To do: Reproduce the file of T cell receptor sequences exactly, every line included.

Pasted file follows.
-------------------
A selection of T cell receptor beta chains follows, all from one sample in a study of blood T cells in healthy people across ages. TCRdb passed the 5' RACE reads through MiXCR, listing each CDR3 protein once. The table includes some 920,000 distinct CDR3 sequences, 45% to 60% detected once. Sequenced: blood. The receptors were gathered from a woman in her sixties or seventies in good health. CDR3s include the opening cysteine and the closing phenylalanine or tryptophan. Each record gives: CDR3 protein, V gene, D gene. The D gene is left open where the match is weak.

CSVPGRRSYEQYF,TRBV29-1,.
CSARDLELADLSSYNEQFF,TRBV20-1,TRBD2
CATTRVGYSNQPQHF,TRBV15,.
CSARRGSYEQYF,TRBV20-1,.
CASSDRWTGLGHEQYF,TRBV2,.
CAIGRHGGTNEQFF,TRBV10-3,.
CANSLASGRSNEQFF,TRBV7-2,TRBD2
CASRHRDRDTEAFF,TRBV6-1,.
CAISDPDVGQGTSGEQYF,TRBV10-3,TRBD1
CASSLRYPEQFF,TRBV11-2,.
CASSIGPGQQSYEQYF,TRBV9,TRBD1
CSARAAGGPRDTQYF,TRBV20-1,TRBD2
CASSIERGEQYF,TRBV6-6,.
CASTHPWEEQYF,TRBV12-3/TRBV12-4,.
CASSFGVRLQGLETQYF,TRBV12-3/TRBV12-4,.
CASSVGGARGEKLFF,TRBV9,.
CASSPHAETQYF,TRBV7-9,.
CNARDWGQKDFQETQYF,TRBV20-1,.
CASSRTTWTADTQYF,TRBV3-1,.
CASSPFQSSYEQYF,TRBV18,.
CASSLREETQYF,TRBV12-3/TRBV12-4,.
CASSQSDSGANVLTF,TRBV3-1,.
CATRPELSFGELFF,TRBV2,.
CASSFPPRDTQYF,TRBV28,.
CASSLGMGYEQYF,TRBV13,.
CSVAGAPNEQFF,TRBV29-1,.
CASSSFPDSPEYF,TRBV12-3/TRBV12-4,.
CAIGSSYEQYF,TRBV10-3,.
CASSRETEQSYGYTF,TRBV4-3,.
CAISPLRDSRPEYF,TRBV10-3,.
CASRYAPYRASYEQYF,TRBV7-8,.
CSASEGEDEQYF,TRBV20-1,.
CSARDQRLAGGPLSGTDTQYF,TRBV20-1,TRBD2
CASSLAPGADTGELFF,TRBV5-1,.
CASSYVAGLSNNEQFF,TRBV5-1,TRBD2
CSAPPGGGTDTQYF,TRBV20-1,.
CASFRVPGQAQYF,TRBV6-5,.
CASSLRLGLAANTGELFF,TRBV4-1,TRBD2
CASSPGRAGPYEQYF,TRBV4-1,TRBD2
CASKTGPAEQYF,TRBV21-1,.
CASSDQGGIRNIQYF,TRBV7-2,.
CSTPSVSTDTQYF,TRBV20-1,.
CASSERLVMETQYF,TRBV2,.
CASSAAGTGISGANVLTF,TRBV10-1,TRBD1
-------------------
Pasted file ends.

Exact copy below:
A selection of T cell receptor beta chains follows, all from one sample in a study of blood T cells in healthy people across ages. TCRdb passed the 5' RACE reads through MiXCR, listing each CDR3 protein once. The table includes some 920,000 distinct CDR3 sequences, 45% to 60% detected once. Sequenced: blood. The receptors were gathered from a woman in her sixties or seventies in good health. CDR3s include the opening cysteine and the closing phenylalanine or tryptophan. Each record gives: CDR3 protein, V gene, D gene. The D gene is left open where the match is weak.

CSVPGRRSYEQYF,TRBV29-1,.
CSARDLELADLSSYNEQFF,TRBV20-1,TRBD2
CATTRVGYSNQPQHF,TRBV15,.
CSARRGSYEQYF,TRBV20-1,.
CASSDRWTGLGHEQYF,TRBV2,.
CAIGRHGGTNEQFF,TRBV10-3,.
CANSLASGRSNEQFF,TRBV7-2,TRBD2
CASRHRDRDTEAFF,TRBV6-1,.
CAISDPDVGQGTSGEQYF,TRBV10-3,TRBD1
CASSLRYPEQFF,TRBV11-2,.
CASSIGPGQQSYEQYF,TRBV9,TRBD1
CSARAAGGPRDTQYF,TRBV20-1,TRBD2
CASSIERGEQYF,TRBV6-6,.
CASTHPWEEQYF,TRBV12-3/TRBV12-4,.
CASSFGVRLQGLETQYF,TRBV12-3/TRBV12-4,.
CASSVGGARGEKLFF,TRBV9,.
CASSPHAETQYF,TRBV7-9,.
CNARDWGQKDFQETQYF,TRBV20-1,.
CASSRTTWTADTQYF,TRBV3-1,.
CASSPFQSSYEQYF,TRBV18,.
CASSLREETQYF,TRBV12-3/TRBV12-4,.
CASSQSDSGANVLTF,TRBV3-1,.
CATRPELSFGELFF,TRBV2,.
CASSFPPRDTQYF,TRBV28,.
CASSLGMGYEQYF,TRBV13,.
CSVAGAPNEQFF,TRBV29-1,.
CASSSFPDSPEYF,TRBV12-3/TRBV12-4,.
CAIGSSYEQYF,TRBV10-3,.
CASSRETEQSYGYTF,TRBV4-3,.
CAISPLRDSRPEYF,TRBV10-3,.
CASRYAPYRASYEQYF,TRBV7-8,.
CSASEGEDEQYF,TRBV20-1,.
CSARDQRLAGGPLSGTDTQYF,TRBV20-1,TRBD2
CASSLAPGADTGELFF,TRBV5-1,.
CASSYVAGLSNNEQFF,TRBV5-1,TRBD2
CSAPPGGGTDTQYF,TRBV20-1,.
CASFRVPGQAQYF,TRBV6-5,.
CASSLRLGLAANTGELFF,TRBV4-1,TRBD2
CASSPGRAGPYEQYF,TRBV4-1,TRBD2
CASKTGPAEQYF,TRBV21-1,.
CASSDQGGIRNIQYF,TRBV7-2,.
CSTPSVSTDTQYF,TRBV20-1,.
CASSERLVMETQYF,TRBV2,.
CASSAAGTGISGANVLTF,TRBV10-1,TRBD1